Glucose Lowering Medications Less Likely Among Medicare Advantage Beneficiaries

February 1, 2021
Samara Rosenfeld

Commercial health insurance plan enrollees are more likely to take glucose-lowering medications.

Rates of initiation of glucagonlike peptide-1 receptor agonists (GLP-1RA), sodium-glucose cotransporter-2 inhibitors (SGLT2i), and dipeptidyl peptidase-4inhibitors (DPP-4i) are lower among Medicare Advantage enrollees than commercial health insurance plan enrollees.

The findings suggested a need to better understand nonclinical factors contributing to the treatment selection and efforts to promote equity in diabetes management.

Rozalina G. McCoy, M.D., M.S., and a team of investigators compared trends in the initiation of treatment with GLP-1RA, SGLT2i, and DPP-4i by older adults with type 2 diabetes insured by Medicare Advantage plans compared with commercial plans. They assessed deidentified administrative claims data from OptumLabs Data Warehouse or medical and pharmacy claims and enrollment records for commercial insurance plan and Medicare Advantage enrollees.

McCoy and colleagues included all enrollees with type 2 diabetes aged 58 to 66 years old who filled any medication prescription to lower glucose levels from Jan. 1, 2016 to Dec. 31, 2019. Among those in the GLP-1RA, SGLT2i, and DPP-4i groups, the index date was the first prescription fill for a drug in each class that was preceded by a 12-month period of uninterrupted coverage without a fill for any drug in the same class. For other patients, index was the first prescription fill of any drug preceded by 12 months of uninterrupted coverage.

Three separate logistic regression models were used to calculate the odds of initiating GLP-1RA, SGLT2i, and DPP-4i treatment.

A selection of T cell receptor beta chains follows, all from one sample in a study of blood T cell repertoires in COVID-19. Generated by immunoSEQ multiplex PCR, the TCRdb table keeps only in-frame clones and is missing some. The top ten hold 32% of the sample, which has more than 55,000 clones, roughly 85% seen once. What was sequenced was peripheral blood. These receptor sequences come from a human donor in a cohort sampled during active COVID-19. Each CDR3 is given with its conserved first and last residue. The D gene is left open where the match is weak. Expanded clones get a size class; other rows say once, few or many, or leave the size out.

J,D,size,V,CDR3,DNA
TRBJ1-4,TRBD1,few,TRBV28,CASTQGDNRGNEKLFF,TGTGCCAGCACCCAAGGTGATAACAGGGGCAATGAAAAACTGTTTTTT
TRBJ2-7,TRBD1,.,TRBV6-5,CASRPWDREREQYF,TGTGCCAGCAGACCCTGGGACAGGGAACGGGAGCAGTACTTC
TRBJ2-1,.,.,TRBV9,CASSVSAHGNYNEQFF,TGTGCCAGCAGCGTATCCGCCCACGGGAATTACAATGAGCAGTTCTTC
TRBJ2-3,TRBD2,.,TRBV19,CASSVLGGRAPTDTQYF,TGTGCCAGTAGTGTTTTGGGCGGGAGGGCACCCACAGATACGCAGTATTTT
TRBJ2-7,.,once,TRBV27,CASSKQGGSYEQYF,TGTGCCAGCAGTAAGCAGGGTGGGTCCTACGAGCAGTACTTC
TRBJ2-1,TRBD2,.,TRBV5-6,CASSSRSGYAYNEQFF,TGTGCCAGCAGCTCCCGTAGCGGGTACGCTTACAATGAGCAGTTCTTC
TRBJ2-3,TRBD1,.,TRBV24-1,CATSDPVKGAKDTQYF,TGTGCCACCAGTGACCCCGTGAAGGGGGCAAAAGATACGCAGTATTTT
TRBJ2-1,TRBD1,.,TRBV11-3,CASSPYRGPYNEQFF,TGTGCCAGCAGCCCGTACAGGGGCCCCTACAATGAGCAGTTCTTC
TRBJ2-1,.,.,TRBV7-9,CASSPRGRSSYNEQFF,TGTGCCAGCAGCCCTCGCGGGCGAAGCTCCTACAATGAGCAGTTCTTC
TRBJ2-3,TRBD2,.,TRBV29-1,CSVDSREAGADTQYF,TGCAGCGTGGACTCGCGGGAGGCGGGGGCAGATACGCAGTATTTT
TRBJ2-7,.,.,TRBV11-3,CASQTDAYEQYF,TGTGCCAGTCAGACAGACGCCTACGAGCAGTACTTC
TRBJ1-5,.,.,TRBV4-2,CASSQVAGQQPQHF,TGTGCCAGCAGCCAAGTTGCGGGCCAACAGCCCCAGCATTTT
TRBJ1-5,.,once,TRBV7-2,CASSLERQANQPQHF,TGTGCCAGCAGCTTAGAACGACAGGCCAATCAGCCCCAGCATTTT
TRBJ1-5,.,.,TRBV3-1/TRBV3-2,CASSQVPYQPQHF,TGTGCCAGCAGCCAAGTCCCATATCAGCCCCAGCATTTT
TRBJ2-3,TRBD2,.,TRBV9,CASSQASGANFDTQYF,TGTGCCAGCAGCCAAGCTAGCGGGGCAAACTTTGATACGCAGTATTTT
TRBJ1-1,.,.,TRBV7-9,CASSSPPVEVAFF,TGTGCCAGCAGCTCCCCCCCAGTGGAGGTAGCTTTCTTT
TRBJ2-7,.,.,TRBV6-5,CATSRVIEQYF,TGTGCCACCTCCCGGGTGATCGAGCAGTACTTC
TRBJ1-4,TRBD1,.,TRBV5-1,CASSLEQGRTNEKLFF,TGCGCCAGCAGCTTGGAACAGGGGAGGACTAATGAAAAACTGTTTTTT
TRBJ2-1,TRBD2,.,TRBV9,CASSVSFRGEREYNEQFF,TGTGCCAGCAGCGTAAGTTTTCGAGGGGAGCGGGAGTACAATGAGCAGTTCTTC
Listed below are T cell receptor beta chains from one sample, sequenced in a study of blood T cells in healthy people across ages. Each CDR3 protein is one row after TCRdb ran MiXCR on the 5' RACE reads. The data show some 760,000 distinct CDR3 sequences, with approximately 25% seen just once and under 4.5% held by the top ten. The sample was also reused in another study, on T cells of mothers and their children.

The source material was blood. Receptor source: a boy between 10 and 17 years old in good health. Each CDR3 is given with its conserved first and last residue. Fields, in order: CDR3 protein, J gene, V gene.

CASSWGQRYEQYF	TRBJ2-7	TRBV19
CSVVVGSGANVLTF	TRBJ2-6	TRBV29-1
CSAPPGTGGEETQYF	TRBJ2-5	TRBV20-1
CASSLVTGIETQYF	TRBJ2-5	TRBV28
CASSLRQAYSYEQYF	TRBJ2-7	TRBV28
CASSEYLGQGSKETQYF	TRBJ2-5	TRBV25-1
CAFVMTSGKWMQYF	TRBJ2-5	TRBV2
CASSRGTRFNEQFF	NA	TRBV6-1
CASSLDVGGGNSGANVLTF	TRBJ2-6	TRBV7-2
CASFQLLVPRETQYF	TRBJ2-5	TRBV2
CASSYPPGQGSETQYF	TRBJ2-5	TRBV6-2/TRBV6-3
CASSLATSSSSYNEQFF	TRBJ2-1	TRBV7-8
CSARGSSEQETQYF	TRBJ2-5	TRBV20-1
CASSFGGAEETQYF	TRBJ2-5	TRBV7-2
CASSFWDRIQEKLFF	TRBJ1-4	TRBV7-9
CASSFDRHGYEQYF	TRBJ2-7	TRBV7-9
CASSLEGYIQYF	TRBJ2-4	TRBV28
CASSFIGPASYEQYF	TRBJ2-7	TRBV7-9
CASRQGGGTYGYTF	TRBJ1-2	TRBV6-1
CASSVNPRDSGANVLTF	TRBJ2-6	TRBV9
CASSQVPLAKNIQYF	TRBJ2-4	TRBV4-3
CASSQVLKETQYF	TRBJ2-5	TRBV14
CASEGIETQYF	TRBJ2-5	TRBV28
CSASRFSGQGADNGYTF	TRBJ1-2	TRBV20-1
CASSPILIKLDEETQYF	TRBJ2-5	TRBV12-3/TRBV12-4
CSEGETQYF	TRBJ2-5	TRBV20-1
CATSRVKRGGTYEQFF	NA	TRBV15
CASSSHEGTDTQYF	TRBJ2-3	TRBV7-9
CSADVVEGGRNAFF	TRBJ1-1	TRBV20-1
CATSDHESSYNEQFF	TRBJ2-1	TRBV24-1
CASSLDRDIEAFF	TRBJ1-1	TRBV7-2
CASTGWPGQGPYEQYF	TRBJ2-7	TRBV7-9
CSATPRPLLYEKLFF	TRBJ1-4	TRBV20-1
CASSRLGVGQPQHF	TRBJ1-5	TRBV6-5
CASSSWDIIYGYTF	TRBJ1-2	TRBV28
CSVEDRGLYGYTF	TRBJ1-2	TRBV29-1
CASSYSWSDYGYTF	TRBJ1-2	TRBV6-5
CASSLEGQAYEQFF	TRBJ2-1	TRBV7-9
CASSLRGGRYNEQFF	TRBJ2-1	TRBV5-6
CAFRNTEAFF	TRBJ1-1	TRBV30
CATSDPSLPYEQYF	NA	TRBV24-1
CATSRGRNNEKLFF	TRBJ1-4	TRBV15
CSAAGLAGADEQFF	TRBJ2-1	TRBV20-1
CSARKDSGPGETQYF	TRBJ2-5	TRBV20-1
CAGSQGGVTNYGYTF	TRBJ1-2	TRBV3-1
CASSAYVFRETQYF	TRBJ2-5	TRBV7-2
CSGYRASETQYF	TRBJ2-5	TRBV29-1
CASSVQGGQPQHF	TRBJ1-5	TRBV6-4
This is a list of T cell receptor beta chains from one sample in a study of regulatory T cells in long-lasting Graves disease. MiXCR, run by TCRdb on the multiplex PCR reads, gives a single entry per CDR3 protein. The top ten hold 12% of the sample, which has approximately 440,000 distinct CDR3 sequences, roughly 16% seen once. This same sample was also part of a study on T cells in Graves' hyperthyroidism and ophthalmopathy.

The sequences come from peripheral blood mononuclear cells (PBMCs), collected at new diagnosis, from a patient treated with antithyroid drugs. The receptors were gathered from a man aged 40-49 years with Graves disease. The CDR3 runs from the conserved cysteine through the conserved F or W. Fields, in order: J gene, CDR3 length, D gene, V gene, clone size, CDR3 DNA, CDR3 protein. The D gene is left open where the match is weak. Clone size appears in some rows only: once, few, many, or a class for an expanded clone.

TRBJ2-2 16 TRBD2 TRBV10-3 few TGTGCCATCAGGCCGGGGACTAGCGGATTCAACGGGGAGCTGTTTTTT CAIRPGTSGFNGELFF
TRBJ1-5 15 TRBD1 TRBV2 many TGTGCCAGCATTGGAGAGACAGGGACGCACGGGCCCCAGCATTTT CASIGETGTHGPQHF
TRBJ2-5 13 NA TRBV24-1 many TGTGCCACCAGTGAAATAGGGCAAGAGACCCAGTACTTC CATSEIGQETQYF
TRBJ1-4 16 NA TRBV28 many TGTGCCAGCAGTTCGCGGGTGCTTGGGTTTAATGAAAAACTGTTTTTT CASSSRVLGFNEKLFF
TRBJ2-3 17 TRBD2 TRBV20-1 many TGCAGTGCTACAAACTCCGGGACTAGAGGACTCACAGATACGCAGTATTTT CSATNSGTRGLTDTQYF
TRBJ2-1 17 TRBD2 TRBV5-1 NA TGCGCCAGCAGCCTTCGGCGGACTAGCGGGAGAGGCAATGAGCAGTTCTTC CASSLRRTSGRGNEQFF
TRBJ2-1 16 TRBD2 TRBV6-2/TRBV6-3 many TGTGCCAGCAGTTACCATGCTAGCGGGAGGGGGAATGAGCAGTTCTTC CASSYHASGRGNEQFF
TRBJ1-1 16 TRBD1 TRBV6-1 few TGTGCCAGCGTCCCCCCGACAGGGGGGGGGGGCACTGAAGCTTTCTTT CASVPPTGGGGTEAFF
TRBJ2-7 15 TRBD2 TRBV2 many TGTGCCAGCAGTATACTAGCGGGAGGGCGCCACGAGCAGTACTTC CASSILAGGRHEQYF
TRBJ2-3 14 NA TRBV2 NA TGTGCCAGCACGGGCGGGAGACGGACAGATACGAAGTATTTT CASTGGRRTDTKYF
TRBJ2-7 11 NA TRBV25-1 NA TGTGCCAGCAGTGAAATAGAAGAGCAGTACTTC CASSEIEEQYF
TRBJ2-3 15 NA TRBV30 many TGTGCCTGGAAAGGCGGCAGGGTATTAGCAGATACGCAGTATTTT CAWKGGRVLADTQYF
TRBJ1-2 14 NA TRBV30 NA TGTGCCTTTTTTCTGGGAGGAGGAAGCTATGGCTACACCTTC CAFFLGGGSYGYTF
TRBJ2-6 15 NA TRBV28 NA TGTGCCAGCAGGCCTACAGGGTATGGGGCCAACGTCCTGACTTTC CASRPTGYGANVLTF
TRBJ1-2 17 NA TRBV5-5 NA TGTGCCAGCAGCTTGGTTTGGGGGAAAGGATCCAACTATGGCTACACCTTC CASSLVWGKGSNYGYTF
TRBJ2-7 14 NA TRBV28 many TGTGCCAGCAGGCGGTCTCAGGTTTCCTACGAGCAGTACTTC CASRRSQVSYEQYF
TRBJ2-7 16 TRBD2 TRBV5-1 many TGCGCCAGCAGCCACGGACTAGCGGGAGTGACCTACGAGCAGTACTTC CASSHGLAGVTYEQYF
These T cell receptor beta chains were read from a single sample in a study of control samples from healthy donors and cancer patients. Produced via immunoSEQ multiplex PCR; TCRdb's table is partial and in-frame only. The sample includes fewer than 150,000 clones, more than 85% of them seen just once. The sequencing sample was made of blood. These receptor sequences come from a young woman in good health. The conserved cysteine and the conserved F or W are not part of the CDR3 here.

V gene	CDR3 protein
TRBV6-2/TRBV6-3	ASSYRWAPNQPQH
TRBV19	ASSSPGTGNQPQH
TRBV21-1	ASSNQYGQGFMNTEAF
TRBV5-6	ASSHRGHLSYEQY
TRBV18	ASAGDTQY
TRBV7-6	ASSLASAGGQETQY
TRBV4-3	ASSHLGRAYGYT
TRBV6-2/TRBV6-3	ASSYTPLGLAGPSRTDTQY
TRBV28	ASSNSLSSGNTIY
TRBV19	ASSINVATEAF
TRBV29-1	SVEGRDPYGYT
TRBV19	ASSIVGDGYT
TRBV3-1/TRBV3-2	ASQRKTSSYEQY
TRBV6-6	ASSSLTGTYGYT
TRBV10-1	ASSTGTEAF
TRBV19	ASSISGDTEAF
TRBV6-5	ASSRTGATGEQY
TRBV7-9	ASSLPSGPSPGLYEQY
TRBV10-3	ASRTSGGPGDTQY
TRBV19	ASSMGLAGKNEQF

The team identified more than 382,000 adults with pharmacologically treated type 2 diabetes, of whom, 172,180 were Medicare Advantage enrollees and 210,394 were commercial beneficiaries. Over the three-year study period, adjusted rates of initiation for a medication to lower glucose levels increased among all beneficiaries from 2.14% to 20.02% for GLP-1RA among commercial insurance beneficiaries and from 1.5% to 11.44% among Medicare Advantage beneficiaries. Rates increased from 2.74% to 18.15% for SGLT2i among commercial insurance beneficiaries and from 1.57% to 8.51% among Medicare Advantage beneficiaries, and from 3.3% to 11.71% for DPP-4i among commercial insurance beneficiaries and 2.44% to 7.68% among Medicare Advantage beneficiaries.

The team found initiation rates among all three drug classes were lower among Medicare Advantage than commercial insurance beneficiaries.

Within each calendar year of the three-year study period, the odds of initiating GLP-1RA treatment ranged from .28 (95% CI, .26-.29) to .70 (95% CI, .65-.75) for Medicare Advantage and commercial insurance beneficiaries, respectively. Odds varied in the SGLT2i cohort from .21 (95% CI, .2-.22) to .57 (95% CI, .53-.61), respectively; and DPP-4i, from .37 (95% CI, .34-0.39) to .73 (95% CI, .69-.78), respectively (P <.001 for all).

Income was a factor that led to the increased use of GLP-1RA and SGLT2i.

It is important to better understand nonclinical factors contributing to treatment decisions in diabetes management, the investigators concluded.

The study, “Comparison of Diabetes Medications Used by Adults With Commercial Insurance vs Medicare Advantage, 2016 to 2019,” was published online in JAMA Network Open.